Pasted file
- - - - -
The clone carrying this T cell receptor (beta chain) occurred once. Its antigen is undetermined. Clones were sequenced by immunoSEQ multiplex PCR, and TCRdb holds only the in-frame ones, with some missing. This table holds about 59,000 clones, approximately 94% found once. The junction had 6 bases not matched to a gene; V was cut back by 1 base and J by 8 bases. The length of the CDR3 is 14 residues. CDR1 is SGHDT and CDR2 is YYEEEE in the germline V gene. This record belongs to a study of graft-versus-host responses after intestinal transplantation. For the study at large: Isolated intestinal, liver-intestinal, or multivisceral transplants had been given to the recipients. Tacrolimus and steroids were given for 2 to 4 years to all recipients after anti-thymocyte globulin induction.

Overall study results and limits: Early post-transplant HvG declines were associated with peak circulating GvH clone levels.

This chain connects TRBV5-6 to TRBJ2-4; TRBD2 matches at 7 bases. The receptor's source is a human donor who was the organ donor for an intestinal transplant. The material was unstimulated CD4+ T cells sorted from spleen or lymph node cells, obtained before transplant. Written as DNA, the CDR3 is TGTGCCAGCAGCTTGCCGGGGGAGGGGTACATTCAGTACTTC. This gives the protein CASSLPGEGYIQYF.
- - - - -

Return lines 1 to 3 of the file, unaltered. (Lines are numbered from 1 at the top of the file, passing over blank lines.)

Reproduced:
The clone carrying this T cell receptor (beta chain) occurred once. Its antigen is undetermined. Clones were sequenced by immunoSEQ multiplex PCR, and TCRdb holds only the in-frame ones, with some missing. This table holds about 59,000 clones, approximately 94% found once. The junction had 6 bases not matched to a gene; V was cut back by 1 base and J by 8 bases. The length of the CDR3 is 14 residues. CDR1 is SGHDT and CDR2 is YYEEEE in the germline V gene. This record belongs to a study of graft-versus-host responses after intestinal transplantation. For the study at large: Isolated intestinal, liver-intestinal, or multivisceral transplants had been given to the recipients. Tacrolimus and steroids were given for 2 to 4 years to all recipients after anti-thymocyte globulin induction.

Overall study results and limits: Early post-transplant HvG declines were associated with peak circulating GvH clone levels.

This chain connects TRBV5-6 to TRBJ2-4; TRBD2 matches at 7 bases. The receptor's source is a human donor who was the organ donor for an intestinal transplant. The material was unstimulated CD4+ T cells sorted from spleen or lymph node cells, obtained before transplant. Written as DNA, the CDR3 is TGTGCCAGCAGCTTGCCGGGGGAGGGGTACATTCAGTACTTC. This gives the protein CASSLPGEGYIQYF.